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Case study: Pedal powered or solar powered?

We wanted to share with you a case study for a customer with a pretty unique marine application! East Coast BrewBoat is a super fun, 100% green, pedal powered (for the most part!), electric tour boat based in Murrels Inlet, South Carolina.

East Coast BrewBoat

Here's a copy of the email enquiry we received from Charlie:

"Hi, I have a USCG inspected vessel in S.C. that uses a Torqeedo 4.0 motor. I am trying to find a solution to stretch our range and power capacity for our 48Volt system. We are gearing up for our fourth season with the same motor/battery setup and have made it work but most days, just barely. We have a large canopy with plenty of room for panels. Thank you!"

We were pretty excited about this one and the SunPower flexible solar panels are a perfect solution: lightweight, flexible & powerful. For an electric boat, in this case they have a Torqeedo 4.0 Cruise motor, by adding solar you can charge the batteries whilst underway and help extend your range and time on the water, bonus!

After several emails and phone calls to discuss the best layout for the SunPower E-flex solar panels that would a) physically fit and b) provide the right amount of power for their needs they went with 8x170W and 4x110W SunPower E-flex solar panels. This is a total system size of 1,800W (1.8kW) and so for a 48V battery bank is potentially up to around 37amps.

Watts / Volts = Amps or use the handy triangle to remember:

The panels are wired in 3 strings to some Victron Energy MPPT 150|35 solar charge controllers that are suitable for 48V battery banks. The SmartSolar range has built-in bluetooth monitoring so you can see the system performance in great detail from the VictronConnect app on your phone/tablet.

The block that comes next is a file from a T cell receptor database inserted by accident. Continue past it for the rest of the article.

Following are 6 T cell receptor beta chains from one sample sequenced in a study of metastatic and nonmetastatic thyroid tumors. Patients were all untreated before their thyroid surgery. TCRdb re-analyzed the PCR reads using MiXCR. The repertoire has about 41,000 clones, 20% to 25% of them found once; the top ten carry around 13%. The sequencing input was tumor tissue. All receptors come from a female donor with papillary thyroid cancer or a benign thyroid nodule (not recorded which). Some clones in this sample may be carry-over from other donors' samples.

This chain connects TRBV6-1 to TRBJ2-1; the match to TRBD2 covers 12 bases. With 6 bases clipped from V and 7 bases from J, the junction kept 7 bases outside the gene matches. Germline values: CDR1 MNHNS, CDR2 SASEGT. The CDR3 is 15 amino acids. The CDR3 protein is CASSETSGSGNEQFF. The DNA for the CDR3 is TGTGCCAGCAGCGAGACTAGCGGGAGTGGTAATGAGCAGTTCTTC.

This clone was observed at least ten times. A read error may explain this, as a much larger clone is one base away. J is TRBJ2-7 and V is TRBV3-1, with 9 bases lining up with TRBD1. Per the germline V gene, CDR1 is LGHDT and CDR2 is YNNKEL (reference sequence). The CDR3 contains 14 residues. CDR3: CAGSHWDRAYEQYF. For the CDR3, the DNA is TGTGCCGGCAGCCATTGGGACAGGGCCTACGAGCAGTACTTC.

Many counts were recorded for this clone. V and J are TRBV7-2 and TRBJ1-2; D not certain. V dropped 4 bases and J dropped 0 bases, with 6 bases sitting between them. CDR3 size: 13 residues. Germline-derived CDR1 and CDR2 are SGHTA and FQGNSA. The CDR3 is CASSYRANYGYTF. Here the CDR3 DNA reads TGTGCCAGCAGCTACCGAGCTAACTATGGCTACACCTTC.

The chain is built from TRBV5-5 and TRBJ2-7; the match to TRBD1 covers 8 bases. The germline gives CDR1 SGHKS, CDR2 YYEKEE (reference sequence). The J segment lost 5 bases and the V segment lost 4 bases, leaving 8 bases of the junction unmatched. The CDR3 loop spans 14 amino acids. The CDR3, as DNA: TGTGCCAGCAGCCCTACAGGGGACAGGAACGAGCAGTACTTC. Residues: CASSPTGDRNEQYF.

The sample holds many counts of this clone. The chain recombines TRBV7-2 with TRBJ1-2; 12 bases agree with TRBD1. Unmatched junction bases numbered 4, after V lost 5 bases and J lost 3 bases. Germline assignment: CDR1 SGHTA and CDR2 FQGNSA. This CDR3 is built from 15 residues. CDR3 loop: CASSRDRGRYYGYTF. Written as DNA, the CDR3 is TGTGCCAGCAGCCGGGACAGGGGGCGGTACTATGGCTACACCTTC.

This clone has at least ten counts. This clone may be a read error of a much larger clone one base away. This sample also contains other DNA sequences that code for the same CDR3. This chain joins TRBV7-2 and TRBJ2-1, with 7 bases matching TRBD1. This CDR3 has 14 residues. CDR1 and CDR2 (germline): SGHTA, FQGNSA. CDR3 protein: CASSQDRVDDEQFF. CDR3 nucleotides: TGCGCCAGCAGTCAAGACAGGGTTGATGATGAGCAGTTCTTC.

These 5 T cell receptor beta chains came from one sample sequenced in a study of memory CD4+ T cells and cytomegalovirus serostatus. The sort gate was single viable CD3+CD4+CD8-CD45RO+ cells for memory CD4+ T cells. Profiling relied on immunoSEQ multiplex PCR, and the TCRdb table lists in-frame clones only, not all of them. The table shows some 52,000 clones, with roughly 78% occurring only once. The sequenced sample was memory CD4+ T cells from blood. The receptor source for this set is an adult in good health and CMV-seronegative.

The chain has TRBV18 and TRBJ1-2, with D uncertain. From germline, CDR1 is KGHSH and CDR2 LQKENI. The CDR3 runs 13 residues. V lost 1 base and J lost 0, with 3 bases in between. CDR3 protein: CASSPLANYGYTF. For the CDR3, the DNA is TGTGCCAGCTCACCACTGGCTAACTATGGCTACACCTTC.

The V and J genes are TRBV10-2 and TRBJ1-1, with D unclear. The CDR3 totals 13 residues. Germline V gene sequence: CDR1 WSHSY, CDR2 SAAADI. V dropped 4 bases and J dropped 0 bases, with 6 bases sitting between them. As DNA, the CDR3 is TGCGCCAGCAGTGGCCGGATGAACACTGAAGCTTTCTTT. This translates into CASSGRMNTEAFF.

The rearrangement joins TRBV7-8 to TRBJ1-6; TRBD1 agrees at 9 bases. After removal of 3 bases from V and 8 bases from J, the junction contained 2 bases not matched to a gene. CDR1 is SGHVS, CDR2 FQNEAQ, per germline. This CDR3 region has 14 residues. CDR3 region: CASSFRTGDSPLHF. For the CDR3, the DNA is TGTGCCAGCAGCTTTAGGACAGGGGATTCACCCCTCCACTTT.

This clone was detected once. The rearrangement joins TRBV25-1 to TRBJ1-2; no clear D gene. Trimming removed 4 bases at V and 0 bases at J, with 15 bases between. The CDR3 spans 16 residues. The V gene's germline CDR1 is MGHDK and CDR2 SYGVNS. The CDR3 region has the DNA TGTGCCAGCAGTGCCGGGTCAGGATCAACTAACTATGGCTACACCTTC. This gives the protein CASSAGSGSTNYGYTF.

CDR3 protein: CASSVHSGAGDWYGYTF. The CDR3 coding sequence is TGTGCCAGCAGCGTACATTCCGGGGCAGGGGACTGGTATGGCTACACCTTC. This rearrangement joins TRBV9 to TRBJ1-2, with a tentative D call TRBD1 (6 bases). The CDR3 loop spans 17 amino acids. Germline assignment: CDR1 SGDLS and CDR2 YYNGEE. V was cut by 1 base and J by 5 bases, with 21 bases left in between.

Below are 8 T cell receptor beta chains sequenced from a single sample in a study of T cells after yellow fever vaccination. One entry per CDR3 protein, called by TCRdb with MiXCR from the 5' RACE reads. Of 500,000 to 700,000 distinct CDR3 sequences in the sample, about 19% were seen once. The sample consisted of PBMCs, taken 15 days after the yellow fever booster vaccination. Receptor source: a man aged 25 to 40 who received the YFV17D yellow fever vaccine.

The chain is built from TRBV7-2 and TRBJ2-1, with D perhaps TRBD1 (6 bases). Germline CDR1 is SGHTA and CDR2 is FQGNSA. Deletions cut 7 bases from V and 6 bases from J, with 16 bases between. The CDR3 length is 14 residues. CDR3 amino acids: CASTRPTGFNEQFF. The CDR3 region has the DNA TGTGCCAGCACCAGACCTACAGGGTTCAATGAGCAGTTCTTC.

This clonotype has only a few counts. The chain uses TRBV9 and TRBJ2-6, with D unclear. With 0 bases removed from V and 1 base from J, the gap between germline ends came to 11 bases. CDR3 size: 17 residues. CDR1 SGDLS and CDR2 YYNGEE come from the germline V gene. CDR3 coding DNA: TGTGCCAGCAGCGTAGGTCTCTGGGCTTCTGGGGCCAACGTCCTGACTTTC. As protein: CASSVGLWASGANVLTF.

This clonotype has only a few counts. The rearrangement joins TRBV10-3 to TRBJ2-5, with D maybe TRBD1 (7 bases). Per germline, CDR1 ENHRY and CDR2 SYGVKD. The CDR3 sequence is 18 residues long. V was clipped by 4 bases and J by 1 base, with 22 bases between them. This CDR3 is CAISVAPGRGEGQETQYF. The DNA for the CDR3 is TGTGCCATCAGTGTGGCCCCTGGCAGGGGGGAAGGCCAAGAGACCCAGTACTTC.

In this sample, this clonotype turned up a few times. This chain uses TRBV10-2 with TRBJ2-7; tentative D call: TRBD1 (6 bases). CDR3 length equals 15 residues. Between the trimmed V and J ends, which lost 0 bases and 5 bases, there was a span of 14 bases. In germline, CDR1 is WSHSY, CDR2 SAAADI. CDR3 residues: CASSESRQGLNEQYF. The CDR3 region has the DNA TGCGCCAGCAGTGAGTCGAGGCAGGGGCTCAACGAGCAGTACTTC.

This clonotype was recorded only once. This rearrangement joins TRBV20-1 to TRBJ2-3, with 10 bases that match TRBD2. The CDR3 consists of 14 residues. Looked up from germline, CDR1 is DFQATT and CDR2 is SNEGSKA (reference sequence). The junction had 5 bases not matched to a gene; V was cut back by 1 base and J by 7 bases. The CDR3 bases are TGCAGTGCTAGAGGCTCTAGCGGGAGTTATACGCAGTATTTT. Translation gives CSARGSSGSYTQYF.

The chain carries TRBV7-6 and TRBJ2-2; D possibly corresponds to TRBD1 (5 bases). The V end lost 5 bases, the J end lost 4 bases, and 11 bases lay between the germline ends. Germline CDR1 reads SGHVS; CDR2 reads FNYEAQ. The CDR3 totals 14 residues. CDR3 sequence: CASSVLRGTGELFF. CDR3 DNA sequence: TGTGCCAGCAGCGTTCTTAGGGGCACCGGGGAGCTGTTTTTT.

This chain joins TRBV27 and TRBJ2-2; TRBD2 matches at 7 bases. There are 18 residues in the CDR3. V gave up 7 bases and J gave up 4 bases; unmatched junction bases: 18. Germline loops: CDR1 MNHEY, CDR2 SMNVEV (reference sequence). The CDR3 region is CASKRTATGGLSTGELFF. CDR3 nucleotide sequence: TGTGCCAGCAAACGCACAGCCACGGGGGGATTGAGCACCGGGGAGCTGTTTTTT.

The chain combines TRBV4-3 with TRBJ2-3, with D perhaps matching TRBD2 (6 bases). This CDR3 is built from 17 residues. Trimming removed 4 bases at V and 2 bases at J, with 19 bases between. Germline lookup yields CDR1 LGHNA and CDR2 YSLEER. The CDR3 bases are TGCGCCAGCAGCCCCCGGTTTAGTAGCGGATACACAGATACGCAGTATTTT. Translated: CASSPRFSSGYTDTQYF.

One of the limitations is that Charlie was prevented from using Lithium-ion batteries by the US Coastguard and so had to go with AGMs which meant more solar panels and less battery capacity - with the idea to directly use the solar power in the daytime (when running their tours). The alternative, if allowed, would be to have less solar panels and store more power in the larger capacity Li-ion batteries.

Before adding the SunPower flex solar panels Charlie used a 110V-48V battery charger and would plug in every night so they could start a day with a full charge. As mentioned in his emails they would nurse the boat/motor during the day and just barely make it back to the dock. I think this is a great example of what's known as 'range anxiety', am I going to make it to the next dock to recharge. Check out our news story on range anxiety.

Since adding solar we had an update from Charlie they haven't plugged into shore power for over 3 weeks, are running multiple tours each day (5-6) and haven't seen the batteries drop below 80%, happy days. Guests really enjoy the quiet experience aboard, there's no more range anxiety from the captain and the batteries are maintained in a better condition.

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If you have any questions about going solar on your Cycle Boat or have an electric motor aboard your boat and would like some info about how solar can help you extend your range and time on the water then shoot us an email we would be glad to help.

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